Since those ideas were first proposed, Bettman and Park (1980) have explored their implications for external search, and Johnson and Russo (1981) have explored their implications for the recall of product information. Beattie's paper makes a theoretical contribution that complements these empirical efforts, in that it further specifies the relationships between prior knowledge and attention. "Ideal brand" schemata serve to overcome, to some extent, the limitations of human attentional capacity by allowing new information to be chunked in terms of schema relevant concepts, and by directing the focus of attention to schema relevant features and away from schema irrelevant features. This allows experts to process more information than novices. Experts are assumed to use their spare capacity to process information about differences from an ideal as well as the similarities to the ideal. Novices, because they cannot chunk information in terms of schema-relevant concepts, have only enough capacity to process information about features of a brand that make it similar to some ad hoc ideal -- e.g., to the most expensive brand present in the display. This is quite an interesting hypothesis, and certainly deserves empirical investigation.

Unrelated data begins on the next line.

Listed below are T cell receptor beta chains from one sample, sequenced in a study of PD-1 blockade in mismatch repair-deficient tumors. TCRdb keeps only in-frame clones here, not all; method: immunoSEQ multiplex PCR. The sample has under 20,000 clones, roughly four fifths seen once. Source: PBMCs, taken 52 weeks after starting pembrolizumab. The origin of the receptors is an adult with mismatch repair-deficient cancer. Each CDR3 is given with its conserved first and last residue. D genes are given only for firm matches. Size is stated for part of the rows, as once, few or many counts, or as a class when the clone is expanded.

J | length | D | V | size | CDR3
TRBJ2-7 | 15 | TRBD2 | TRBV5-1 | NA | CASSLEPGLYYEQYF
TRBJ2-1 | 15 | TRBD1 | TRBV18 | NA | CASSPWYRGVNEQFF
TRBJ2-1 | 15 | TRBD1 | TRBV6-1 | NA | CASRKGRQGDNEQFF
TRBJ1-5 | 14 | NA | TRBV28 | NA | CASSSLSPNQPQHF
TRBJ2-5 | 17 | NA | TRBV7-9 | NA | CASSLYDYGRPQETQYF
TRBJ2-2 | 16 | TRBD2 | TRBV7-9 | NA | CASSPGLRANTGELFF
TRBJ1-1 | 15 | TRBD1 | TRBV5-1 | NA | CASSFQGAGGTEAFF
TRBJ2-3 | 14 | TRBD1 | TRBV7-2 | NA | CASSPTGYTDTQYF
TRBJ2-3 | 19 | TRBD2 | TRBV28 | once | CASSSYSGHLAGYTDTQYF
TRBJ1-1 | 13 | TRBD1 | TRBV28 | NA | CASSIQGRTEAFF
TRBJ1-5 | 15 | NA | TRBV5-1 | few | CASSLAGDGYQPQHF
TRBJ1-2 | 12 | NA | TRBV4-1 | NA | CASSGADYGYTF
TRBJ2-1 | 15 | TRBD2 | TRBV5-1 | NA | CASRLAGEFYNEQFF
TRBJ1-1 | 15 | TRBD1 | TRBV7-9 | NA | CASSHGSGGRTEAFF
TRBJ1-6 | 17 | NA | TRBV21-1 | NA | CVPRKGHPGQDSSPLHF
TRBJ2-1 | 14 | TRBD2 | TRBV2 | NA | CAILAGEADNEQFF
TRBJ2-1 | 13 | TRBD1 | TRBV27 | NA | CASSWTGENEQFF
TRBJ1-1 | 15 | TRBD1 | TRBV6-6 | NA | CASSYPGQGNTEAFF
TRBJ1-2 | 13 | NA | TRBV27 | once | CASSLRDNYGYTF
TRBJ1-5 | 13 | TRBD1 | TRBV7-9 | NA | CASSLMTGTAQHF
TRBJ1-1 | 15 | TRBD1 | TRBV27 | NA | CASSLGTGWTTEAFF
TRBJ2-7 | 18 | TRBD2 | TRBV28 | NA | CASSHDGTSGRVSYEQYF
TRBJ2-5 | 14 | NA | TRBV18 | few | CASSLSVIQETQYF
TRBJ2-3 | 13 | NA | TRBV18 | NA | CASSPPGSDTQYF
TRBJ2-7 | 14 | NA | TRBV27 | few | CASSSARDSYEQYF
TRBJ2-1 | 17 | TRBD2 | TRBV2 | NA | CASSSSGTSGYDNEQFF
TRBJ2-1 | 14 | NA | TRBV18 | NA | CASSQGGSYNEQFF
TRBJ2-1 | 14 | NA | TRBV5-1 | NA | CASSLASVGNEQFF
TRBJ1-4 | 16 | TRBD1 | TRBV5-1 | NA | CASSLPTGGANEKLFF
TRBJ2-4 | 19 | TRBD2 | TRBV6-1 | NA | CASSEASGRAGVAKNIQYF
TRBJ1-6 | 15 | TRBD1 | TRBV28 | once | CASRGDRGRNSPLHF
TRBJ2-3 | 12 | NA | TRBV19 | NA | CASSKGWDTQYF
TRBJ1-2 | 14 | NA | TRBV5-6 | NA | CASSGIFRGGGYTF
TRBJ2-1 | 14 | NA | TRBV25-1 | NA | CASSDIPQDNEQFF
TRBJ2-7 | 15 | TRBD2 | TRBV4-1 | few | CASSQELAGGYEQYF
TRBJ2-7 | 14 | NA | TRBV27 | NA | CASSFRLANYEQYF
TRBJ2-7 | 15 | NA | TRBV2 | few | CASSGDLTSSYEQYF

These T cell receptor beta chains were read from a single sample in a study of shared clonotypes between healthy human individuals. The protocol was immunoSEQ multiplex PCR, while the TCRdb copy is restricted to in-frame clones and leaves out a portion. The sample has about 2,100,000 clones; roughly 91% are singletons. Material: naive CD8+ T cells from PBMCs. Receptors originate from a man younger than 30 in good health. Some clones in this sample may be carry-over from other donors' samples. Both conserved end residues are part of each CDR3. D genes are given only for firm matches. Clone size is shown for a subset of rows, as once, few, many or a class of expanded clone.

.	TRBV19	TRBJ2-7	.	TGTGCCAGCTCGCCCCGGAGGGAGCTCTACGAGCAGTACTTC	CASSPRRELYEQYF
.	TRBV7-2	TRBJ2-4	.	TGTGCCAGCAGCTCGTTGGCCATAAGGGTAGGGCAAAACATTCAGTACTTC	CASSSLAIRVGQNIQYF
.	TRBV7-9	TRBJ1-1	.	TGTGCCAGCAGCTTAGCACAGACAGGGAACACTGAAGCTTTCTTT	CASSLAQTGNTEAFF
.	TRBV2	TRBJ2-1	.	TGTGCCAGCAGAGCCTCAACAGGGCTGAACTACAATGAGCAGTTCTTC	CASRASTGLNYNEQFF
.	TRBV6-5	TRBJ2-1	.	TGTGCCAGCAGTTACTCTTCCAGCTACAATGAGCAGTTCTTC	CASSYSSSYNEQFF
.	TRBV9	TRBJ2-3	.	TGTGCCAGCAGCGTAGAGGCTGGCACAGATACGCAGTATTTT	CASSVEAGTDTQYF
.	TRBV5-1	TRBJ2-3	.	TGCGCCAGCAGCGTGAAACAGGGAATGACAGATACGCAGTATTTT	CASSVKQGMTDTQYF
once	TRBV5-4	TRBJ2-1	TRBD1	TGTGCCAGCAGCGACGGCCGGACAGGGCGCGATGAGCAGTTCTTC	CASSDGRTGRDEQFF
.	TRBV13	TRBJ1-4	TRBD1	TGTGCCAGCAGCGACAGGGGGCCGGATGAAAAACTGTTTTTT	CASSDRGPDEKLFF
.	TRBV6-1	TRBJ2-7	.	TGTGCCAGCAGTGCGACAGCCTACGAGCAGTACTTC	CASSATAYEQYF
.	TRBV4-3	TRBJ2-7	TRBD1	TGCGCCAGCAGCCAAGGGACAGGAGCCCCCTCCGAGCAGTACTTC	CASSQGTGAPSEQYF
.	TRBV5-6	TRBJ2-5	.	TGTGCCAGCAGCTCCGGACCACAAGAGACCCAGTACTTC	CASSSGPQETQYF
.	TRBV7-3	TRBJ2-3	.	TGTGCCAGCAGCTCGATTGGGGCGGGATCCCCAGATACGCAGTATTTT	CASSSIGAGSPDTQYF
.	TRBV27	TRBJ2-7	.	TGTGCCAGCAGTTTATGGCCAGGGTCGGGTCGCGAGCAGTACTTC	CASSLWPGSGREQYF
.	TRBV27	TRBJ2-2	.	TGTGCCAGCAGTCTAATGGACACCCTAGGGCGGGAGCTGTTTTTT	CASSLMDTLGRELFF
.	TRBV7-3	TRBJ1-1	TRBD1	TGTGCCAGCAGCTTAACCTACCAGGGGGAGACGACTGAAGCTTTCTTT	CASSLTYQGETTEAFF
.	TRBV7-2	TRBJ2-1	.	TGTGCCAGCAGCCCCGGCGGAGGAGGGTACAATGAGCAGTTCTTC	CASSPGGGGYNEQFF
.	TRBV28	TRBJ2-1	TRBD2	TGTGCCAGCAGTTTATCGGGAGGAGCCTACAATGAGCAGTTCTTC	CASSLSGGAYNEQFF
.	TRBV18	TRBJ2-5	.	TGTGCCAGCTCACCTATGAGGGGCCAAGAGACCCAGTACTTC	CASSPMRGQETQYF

I have one small clarifying point about the illustration Beattie provides of how experts and novices might differ in their decision making processes. In the example given, experts engage in processes identical to those of novice consumers, except that the former give relatively greater weight to "important" dimensions, and less to "unimportant" ones in evaluating the distance of a brand from an ideal. This conveys the idea that expert consumers' "ideal brand" schemata serve to focus their attention on schema relevant attributes. Nothing in the example, though, implies that novices use only similarity information and that experts use both similarity and difference information. One might incorporate this into the formal model by saying that the probability that a given dimension will be salient (and contribute to perceived distance of a brand from the ideal) is a negative function of "objective" distance between the two on that attribute dimension for novices, but a quadratic function of this distance for experts. Some such modification must be mate if the example is to convey the idea of the proposed strategic differences between expert and novice consumers. The particular modification proposed ties in rather nicely with non-ideal-point models of overall evaluation (Fiske, 1980) that hypothesize that greater weight is given to attribute information that is extremely positive (very close to the ideal) or negative (very far from the ideal), with relatively less attention given to product information that is evaluatively neutral (moderately distant from the ideal).